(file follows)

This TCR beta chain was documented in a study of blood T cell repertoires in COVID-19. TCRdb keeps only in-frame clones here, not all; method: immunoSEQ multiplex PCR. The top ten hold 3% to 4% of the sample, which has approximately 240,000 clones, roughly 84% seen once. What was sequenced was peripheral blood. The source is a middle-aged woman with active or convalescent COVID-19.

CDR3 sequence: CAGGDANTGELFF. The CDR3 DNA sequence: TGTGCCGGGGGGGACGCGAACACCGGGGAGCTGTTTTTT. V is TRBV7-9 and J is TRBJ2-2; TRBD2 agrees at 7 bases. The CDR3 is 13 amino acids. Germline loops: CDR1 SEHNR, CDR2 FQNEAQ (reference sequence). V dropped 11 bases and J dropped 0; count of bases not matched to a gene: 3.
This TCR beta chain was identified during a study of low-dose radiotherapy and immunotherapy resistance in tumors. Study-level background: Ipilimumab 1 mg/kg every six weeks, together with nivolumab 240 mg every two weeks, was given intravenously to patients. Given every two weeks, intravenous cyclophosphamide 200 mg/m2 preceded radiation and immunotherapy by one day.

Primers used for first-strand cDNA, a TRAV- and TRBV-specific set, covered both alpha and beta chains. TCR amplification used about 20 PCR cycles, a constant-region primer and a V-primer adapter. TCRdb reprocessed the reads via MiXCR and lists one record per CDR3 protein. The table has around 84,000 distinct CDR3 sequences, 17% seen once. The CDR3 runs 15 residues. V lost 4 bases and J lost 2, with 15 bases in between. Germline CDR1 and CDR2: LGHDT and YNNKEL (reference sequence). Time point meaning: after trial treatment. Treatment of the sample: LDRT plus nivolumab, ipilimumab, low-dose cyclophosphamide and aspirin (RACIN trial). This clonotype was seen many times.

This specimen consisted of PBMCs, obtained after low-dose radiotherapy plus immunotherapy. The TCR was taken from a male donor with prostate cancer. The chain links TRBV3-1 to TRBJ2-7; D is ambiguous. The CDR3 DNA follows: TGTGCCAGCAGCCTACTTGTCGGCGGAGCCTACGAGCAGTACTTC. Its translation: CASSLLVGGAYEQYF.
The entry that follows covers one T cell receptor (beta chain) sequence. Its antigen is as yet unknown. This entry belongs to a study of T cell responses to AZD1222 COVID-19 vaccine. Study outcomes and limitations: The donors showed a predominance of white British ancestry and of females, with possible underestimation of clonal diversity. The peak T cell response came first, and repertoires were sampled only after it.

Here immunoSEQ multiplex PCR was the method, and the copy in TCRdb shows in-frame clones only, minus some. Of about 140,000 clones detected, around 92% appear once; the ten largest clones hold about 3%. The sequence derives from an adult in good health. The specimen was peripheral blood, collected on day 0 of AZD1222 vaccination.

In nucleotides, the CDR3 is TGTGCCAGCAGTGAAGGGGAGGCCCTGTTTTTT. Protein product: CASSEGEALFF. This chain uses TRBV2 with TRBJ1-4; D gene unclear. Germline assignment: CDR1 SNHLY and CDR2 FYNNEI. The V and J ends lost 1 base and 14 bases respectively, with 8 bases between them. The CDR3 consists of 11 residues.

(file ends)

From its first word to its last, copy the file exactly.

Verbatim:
This TCR beta chain was documented in a study of blood T cell repertoires in COVID-19. TCRdb keeps only in-frame clones here, not all; method: immunoSEQ multiplex PCR. The top ten hold 3% to 4% of the sample, which has approximately 240,000 clones, roughly 84% seen once. What was sequenced was peripheral blood. The source is a middle-aged woman with active or convalescent COVID-19.

CDR3 sequence: CAGGDANTGELFF. The CDR3 DNA sequence: TGTGCCGGGGGGGACGCGAACACCGGGGAGCTGTTTTTT. V is TRBV7-9 and J is TRBJ2-2; TRBD2 agrees at 7 bases. The CDR3 is 13 amino acids. Germline loops: CDR1 SEHNR, CDR2 FQNEAQ (reference sequence). V dropped 11 bases and J dropped 0; count of bases not matched to a gene: 3.
This TCR beta chain was identified during a study of low-dose radiotherapy and immunotherapy resistance in tumors. Study-level background: Ipilimumab 1 mg/kg every six weeks, together with nivolumab 240 mg every two weeks, was given intravenously to patients. Given every two weeks, intravenous cyclophosphamide 200 mg/m2 preceded radiation and immunotherapy by one day.

Primers used for first-strand cDNA, a TRAV- and TRBV-specific set, covered both alpha and beta chains. TCR amplification used about 20 PCR cycles, a constant-region primer and a V-primer adapter. TCRdb reprocessed the reads via MiXCR and lists one record per CDR3 protein. The table has around 84,000 distinct CDR3 sequences, 17% seen once. The CDR3 runs 15 residues. V lost 4 bases and J lost 2, with 15 bases in between. Germline CDR1 and CDR2: LGHDT and YNNKEL (reference sequence). Time point meaning: after trial treatment. Treatment of the sample: LDRT plus nivolumab, ipilimumab, low-dose cyclophosphamide and aspirin (RACIN trial). This clonotype was seen many times.

This specimen consisted of PBMCs, obtained after low-dose radiotherapy plus immunotherapy. The TCR was taken from a male donor with prostate cancer. The chain links TRBV3-1 to TRBJ2-7; D is ambiguous. The CDR3 DNA follows: TGTGCCAGCAGCCTACTTGTCGGCGGAGCCTACGAGCAGTACTTC. Its translation: CASSLLVGGAYEQYF.
The entry that follows covers one T cell receptor (beta chain) sequence. Its antigen is as yet unknown. This entry belongs to a study of T cell responses to AZD1222 COVID-19 vaccine. Study outcomes and limitations: The donors showed a predominance of white British ancestry and of females, with possible underestimation of clonal diversity. The peak T cell response came first, and repertoires were sampled only after it.

Here immunoSEQ multiplex PCR was the method, and the copy in TCRdb shows in-frame clones only, minus some. Of about 140,000 clones detected, around 92% appear once; the ten largest clones hold about 3%. The sequence derives from an adult in good health. The specimen was peripheral blood, collected on day 0 of AZD1222 vaccination.

In nucleotides, the CDR3 is TGTGCCAGCAGTGAAGGGGAGGCCCTGTTTTTT. Protein product: CASSEGEALFF. This chain uses TRBV2 with TRBJ1-4; D gene unclear. Germline assignment: CDR1 SNHLY and CDR2 FYNNEI. The V and J ends lost 1 base and 14 bases respectively, with 8 bases between them. The CDR3 consists of 11 residues.